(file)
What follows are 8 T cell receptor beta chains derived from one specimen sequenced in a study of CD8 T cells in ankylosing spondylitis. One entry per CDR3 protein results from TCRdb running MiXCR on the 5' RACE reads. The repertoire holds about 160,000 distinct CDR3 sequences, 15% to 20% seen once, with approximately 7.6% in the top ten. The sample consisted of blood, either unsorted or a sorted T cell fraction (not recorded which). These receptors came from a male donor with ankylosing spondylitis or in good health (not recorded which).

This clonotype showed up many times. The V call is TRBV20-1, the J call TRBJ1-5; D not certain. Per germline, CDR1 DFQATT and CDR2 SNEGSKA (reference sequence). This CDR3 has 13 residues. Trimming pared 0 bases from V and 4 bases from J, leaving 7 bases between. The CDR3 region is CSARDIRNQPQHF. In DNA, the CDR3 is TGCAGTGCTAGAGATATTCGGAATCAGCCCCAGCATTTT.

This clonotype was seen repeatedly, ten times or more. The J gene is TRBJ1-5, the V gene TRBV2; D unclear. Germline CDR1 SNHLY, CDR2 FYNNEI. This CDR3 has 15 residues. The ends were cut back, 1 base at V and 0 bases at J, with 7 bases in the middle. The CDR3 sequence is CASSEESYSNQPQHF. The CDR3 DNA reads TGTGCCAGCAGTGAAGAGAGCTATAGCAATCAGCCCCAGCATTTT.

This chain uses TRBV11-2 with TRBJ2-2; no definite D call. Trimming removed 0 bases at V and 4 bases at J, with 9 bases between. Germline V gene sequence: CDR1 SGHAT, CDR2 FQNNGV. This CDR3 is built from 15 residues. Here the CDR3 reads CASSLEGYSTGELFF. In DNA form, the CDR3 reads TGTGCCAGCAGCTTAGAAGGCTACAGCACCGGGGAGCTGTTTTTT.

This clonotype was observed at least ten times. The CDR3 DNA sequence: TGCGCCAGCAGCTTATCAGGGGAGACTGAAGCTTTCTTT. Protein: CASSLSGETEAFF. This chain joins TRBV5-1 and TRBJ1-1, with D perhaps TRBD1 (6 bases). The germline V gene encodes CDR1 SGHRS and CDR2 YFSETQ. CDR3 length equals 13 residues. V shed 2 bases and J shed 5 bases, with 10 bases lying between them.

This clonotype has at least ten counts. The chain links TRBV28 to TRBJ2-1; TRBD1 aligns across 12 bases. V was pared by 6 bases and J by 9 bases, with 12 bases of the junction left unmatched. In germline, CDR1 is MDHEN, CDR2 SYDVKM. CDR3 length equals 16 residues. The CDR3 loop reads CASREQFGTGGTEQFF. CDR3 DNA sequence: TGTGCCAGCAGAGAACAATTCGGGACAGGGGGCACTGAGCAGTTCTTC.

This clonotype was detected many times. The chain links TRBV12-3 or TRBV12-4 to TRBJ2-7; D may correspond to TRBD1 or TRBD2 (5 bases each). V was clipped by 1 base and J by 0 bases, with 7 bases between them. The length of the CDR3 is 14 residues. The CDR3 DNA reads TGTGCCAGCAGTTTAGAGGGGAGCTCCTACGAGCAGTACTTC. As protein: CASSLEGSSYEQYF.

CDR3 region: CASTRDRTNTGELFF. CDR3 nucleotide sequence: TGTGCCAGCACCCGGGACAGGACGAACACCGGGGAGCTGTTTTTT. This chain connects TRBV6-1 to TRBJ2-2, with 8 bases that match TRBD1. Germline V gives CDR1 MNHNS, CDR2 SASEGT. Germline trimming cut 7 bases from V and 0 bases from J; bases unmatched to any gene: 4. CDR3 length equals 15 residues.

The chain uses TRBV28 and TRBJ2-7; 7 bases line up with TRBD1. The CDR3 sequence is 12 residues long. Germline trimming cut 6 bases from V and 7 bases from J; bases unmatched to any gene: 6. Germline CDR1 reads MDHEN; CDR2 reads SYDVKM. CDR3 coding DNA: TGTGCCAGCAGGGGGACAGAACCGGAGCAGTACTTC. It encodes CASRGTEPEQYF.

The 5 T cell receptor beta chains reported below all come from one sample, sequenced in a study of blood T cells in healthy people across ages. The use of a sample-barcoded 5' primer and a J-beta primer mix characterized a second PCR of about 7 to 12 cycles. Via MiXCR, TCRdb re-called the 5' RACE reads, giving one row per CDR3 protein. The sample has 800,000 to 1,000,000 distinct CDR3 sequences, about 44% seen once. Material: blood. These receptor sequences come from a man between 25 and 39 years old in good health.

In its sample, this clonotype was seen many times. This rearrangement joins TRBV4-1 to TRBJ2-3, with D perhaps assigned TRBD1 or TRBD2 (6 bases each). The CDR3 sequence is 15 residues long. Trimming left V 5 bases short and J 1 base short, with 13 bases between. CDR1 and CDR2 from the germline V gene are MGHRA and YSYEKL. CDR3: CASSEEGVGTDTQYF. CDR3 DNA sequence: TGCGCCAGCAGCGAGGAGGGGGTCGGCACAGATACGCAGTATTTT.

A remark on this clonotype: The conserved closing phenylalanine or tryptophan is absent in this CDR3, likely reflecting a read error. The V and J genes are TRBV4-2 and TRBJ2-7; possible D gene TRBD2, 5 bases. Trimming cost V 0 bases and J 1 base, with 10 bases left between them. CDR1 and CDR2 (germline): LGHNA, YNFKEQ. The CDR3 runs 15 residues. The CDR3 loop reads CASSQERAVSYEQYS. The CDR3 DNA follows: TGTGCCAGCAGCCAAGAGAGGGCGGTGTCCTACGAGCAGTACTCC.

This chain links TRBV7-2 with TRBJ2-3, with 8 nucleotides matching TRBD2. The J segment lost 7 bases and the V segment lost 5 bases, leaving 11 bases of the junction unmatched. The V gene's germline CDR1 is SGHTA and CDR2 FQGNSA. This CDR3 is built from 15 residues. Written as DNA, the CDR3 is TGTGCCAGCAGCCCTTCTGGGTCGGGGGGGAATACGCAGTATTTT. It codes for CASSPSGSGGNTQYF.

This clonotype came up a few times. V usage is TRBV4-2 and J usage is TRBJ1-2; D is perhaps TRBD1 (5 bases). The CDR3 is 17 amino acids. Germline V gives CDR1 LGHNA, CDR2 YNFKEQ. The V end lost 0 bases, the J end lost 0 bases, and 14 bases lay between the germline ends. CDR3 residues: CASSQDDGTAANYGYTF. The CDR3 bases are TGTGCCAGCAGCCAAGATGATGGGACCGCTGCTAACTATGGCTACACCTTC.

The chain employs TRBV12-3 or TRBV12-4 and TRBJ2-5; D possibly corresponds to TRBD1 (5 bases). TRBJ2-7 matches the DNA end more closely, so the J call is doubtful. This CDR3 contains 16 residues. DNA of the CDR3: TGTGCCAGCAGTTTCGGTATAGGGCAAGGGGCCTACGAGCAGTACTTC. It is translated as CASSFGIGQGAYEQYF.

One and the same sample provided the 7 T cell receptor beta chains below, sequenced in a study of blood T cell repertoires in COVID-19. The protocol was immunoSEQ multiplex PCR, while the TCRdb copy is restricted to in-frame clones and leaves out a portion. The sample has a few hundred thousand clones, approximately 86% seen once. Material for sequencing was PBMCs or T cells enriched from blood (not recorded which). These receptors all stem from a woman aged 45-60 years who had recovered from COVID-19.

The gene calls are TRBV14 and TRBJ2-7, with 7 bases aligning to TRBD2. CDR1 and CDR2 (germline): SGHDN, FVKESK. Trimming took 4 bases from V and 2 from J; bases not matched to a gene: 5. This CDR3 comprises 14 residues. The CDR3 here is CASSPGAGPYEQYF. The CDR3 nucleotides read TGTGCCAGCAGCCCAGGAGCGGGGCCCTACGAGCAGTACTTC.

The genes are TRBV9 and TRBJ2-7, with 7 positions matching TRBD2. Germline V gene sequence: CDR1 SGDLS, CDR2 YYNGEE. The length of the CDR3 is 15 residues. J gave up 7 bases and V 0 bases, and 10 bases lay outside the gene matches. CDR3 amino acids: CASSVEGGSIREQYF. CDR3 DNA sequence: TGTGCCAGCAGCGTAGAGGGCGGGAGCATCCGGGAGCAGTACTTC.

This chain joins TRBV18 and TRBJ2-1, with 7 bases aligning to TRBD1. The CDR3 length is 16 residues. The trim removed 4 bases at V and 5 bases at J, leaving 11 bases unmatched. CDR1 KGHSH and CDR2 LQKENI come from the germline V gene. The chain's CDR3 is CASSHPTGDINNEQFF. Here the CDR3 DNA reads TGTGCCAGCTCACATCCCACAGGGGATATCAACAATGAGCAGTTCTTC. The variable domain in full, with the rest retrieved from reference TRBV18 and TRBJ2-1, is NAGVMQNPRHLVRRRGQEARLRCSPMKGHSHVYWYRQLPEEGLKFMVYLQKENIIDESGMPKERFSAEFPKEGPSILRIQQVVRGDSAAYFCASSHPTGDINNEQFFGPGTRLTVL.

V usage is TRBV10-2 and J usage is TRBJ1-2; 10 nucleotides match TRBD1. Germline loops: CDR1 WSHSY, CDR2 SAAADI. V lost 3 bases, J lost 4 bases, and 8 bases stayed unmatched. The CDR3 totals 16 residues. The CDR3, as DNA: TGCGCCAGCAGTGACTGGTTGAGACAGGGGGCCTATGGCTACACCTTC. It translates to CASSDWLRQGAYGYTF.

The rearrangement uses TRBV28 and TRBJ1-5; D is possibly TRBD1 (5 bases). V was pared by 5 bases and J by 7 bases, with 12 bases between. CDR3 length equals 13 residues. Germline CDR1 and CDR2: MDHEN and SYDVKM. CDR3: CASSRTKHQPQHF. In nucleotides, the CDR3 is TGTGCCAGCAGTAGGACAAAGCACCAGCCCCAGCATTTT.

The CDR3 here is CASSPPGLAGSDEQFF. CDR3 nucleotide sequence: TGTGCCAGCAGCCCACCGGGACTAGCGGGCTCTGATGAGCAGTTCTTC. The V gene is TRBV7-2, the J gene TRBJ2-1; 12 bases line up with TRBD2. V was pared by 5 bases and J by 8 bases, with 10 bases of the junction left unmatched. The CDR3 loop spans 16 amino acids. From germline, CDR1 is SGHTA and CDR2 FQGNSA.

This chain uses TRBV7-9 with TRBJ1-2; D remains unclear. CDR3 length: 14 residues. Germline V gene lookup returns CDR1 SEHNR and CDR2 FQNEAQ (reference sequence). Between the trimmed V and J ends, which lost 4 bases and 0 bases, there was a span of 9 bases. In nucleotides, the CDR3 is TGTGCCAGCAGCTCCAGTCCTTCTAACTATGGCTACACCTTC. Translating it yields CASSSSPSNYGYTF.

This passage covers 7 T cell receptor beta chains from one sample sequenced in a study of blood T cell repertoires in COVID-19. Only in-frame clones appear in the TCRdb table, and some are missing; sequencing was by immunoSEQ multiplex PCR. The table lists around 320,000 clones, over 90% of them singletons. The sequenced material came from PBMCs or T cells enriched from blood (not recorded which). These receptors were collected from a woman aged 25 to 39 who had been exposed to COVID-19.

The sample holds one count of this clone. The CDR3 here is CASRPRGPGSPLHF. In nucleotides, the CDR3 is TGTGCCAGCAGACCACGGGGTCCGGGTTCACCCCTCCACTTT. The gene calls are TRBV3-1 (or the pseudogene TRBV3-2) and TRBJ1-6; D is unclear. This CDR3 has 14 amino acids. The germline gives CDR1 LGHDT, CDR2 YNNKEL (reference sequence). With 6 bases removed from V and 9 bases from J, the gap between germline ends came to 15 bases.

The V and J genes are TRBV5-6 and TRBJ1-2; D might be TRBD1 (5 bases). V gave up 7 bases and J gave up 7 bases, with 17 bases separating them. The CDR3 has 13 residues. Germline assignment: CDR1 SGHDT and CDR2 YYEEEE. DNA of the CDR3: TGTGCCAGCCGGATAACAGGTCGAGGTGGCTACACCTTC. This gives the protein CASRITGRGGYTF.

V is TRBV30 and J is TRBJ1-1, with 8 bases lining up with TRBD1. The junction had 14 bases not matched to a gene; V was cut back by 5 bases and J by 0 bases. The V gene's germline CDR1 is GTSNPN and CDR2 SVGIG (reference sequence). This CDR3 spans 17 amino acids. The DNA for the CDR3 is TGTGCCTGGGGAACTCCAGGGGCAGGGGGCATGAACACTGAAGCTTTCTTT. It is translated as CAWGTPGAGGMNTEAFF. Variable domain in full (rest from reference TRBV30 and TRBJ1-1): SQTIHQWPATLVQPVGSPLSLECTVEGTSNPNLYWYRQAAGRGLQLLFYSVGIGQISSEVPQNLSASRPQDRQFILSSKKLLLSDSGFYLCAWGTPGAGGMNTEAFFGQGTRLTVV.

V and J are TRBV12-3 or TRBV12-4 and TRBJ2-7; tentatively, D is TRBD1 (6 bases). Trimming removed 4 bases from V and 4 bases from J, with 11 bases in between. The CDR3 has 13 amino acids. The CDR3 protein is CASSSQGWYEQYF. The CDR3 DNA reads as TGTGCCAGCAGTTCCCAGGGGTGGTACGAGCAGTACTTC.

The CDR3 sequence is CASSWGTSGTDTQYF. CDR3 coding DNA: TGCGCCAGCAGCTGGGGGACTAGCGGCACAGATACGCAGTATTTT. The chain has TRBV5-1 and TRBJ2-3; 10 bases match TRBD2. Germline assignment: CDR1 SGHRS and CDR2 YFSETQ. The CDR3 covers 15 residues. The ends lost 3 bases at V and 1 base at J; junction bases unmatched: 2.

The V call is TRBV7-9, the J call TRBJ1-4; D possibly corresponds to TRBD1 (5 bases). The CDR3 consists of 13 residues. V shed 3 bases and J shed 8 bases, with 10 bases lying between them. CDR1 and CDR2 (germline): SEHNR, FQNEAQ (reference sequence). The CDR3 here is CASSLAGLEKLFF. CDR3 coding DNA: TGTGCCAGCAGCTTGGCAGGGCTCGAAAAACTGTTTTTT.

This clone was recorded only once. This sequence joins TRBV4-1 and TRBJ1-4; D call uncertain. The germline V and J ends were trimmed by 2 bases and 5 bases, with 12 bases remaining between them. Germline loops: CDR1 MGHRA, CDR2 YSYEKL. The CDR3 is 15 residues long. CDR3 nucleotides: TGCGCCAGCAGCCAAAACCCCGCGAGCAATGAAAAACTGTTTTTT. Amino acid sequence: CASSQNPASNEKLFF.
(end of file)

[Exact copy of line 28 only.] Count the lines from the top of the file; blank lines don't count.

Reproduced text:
V and J are TRBV12-3 or TRBV12-4 and TRBJ2-7; tentatively, D is TRBD1 (6 bases). Trimming removed 4 bases from V and 4 bases from J, with 11 bases in between. The CDR3 has 13 amino acids. The CDR3 protein is CASSSQGWYEQYF. The CDR3 DNA reads as TGTGCCAGCAGTTCCCAGGGGTGGTACGAGCAGTACTTC.